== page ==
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a mystical or allegorical interpretation (especially of Scripture)

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1:26-27's image and likeness as progression from participation in the characteristics of God's essence (for example, immortality) to participation in the characteristics of God's energies (for example, impassibility, patience); and humanity's mediatorial vocation predicated on its microcosmic nature; (3) Christ, who as the enfleshed (that is, passible) Logos is the deified and deifying corporeal bridge for the deification of all human beings, (4) the Church as a community of faith mediating grace especially through the corporeal acts of the sacraments; and (5) the Christian, especially the Christian's body--even that body's passibility--as an anagogically deifying gift of God.
And thus Thuno's claim that the Sant' Ambrogio altar could work both anagogically, from a distance, and pedagogically, to a viewer who was close enough to read the narrative images, is intriguing, but seriously weakened by Thuno's decision to offer no details regarding the precise placement of the altar, or the access that specific viewers had to it.
In fact, the high premium placed by romantic and high modernist aesthetics on the ability of music to anagogically transform the listening subject, indeed to facilitate the passage to altered states of consciousness, bears a striking resemblance to the workings of Shona spirit possession.
shows that Scripture provided the basis for medieval angelology, especially when read anagogically. (I found his treatment of the parabolic and allegorical reading of Scripture [52-53] confusing.) Competing heretical beliefs and practices also spurred the desire for a deeper and orthodox penetration of angelic mystery.
Percy shows Will wayfaring through a sacramental natural world that is an incarnational mystery full of signs and, anagogically, an expression of the Word that discloses whatever reality there is.
(The poem, for example, concludes with a clever textual climax, one which anagogically, that is, apocalyptically, tries to level the form/content dichotomy by demonstrating what happens when allegory does, and therefore does not, achieve its object/goal, finish/end: "as the leaves are not / Winter's because it is the end.") Beauty (and the beauty of allegory, with its hopes for final possession of endlessly deferred meaning) must be discarded in order to attain a tenuous poetic growth, one sustained by unstable, provisional resemblances of metaphor: "Much that is beautiful must be discarded / So that we may resemble a taller // Impression of ourselves." This resembling a taller impression, in a sense, is what the nun is doing.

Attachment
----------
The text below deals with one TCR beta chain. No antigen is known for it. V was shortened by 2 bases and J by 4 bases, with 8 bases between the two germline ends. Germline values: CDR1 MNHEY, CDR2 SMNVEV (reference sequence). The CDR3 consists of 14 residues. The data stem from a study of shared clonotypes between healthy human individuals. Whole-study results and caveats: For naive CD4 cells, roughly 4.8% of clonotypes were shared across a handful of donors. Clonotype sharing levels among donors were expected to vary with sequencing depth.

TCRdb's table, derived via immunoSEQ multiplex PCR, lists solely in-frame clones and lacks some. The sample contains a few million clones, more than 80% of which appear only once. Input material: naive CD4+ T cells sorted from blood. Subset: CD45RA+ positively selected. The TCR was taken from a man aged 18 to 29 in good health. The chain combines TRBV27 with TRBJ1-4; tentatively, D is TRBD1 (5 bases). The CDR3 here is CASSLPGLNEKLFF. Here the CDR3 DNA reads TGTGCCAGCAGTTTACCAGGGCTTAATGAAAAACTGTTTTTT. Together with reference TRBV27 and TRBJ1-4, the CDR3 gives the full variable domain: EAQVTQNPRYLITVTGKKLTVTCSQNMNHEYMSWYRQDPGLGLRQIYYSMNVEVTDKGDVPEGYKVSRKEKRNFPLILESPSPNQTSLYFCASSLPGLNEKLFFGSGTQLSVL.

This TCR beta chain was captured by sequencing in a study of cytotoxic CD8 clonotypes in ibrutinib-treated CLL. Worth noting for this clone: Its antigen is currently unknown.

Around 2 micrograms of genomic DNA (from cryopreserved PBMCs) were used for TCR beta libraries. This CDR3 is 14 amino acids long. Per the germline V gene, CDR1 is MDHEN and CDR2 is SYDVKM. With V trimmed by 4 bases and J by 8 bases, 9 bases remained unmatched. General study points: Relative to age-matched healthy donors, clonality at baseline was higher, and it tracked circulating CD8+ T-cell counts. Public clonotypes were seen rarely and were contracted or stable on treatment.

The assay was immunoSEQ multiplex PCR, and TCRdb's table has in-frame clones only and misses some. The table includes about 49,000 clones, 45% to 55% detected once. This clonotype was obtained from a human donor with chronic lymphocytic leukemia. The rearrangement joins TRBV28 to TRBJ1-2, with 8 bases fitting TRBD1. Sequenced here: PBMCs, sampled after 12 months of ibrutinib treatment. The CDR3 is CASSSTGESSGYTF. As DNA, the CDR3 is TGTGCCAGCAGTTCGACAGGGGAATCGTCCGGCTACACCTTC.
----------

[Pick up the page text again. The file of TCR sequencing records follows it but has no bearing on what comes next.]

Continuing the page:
Certain of its ordinances (sacramenta) were shadows (umbrae) of things to come, such as circumcision, the Sabbath, and other observances of days, rules." The true things figured by these umbrae are central to Christianity, but the promises of land, nationhood, and political hegemony are, says Augustine, not real; they are merely earthly figures of Gods real promises, promises made specifically to Christ and anagogically to Christians.(55) In this Christian restructuring of the economy of Gods promises and their intended audience, the Israelite is shifted from being the object of the message and its promise to being the medium through which the message and promise are communicated.
The investigation is prompted by what he considers to be the inadequate definition of glory held by |some of the Greeks'.(131) He considers the meaning of glory in several Biblical passages,(132) from which he concludes that it means, anagogically, that which can be known of God by that mind which has been purified so that it can contemplate the God, i.e.
He proposed that a text be read literally, allegorically, morally, and anagogically. The literal reading attended to the story itself.
In these books Augustine links literal creation ecclesially, morally, and anagogically to the Word itself.
After the hellish imagery of the Canon's Yeoman's Tale, we are prepared to view the Cook's situation anagogically. Roy Pearcy finds in the Host's "Awake, thou Cook" "a suggestion of the archangel's summons on the day of judgment," and he links the Cook with the Parson "as figures associated with the damned and the saved at the Last Judgment." (29) Pearcy also hears an echo of the hell-mouth in the Cook's gaping yawn, sees the moral torpor of the damned in his stupor, and reads the fall of the souls from the left hand of God in his tumble from his horse.
"For I know a cleansing fire, which Christ came to send upon the earth, and he himself, anagogically speaking, is called fire.
Ruby's vision has had to be transformed from one that has been blind to supernatural significance to one that is able to see anagogically. To see the spiritual in the created world is to "perceive in the world a plenitude which is nevertheless not properly an object of sight"--in other words, to move toward the beatific vision, a vision that can only be supplied by God.
(3) To see the world rightly is to see it anagogically, to see it in terms of "the Divine life and our participation in it" (Mystery 72).
Seeing and making are therefore one activity of the "habit of art" To see the world truthfully is already to draw it, like the child, anagogically. Thus "reading the world" is a function of the whole personality, and therefore the writing of fiction is essentially an act of justice.